Disabled people

ISG TopVoter, a voting machine which assures secret ballot for voters with disabilities. Topvoter2.jpg
ISG TopVoter, a voting machine which assures secret ballot for voters with disabilities.

Ballot design and polling place architecture often denies the disabled the possibility to cast a vote in secret. In many democracies[ citation needed ] disabled persons may vote by appointing another person who is allowed to join them in the voting booth and fill the ballot in their name. [27] This does not assure secrecy of the ballot.

The United Nations Convention on the Rights of Persons with Disabilities which entered into force in 2008 assures secret ballot for disabled voters. Article 29 of the Convention requires that all Contracting States protect "the right of the person with disabilities to vote by secret ballot in elections and public referendums". According to this provision, each Contracting State should provide for voting equipment which would enable disabled voters to vote independently and secretly. Some democracies, e.g. the United States, the Netherlands, Slovenia, Albania or India allow disabled voters to use electronic voting machines. In others, among them Azerbaijan, Canada, Ghana, the United Kingdom, and most African and Asian countries, visually impaired voters can use ballots in Braille or paper ballot templates. Article 29 also requires that Contracting States ensure "that voting procedures, facilities and materials are appropriate, accessible and easy to understand and use." In some democracies, e.g. United Kingdom, Sweden and the United States, all the polling places already are fully accessible for disabled voters.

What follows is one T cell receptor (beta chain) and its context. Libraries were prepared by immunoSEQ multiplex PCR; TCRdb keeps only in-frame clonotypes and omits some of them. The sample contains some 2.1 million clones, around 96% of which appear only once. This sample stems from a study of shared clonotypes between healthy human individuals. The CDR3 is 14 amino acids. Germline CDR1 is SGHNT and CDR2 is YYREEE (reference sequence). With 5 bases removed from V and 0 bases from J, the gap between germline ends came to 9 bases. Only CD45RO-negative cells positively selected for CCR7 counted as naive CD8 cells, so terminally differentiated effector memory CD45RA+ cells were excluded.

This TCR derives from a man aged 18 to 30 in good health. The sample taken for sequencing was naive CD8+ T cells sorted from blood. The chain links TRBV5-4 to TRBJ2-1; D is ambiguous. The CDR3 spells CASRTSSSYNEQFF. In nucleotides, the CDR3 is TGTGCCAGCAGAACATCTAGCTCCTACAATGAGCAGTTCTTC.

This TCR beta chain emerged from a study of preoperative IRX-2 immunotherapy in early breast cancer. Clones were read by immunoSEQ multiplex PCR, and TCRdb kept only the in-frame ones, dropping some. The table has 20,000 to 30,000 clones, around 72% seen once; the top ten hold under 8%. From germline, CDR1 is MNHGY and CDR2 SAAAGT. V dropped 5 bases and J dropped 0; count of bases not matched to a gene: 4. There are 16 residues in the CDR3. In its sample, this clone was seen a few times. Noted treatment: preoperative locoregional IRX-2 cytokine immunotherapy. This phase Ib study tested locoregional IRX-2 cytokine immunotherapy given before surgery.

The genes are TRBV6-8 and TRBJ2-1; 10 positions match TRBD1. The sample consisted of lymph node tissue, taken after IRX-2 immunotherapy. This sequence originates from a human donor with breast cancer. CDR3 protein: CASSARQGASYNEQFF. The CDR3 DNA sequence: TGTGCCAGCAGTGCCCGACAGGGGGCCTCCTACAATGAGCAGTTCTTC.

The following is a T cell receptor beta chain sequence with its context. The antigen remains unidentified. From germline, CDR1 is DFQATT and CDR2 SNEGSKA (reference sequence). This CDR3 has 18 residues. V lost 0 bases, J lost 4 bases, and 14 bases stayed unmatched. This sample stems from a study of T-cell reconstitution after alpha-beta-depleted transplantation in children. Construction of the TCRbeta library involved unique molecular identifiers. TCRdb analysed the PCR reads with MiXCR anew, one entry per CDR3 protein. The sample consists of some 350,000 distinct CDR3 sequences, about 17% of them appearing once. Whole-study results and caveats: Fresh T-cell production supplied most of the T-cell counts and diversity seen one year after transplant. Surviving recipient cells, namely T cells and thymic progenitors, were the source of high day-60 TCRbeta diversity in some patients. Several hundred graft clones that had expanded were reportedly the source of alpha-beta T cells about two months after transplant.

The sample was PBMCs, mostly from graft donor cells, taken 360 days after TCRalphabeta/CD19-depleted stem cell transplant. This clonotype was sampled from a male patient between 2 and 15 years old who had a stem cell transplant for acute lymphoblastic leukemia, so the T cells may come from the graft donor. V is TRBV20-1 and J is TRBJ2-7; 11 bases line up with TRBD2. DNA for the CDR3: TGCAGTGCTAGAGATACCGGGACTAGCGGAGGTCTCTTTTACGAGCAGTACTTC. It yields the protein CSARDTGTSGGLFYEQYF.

Secrecy vs. reliability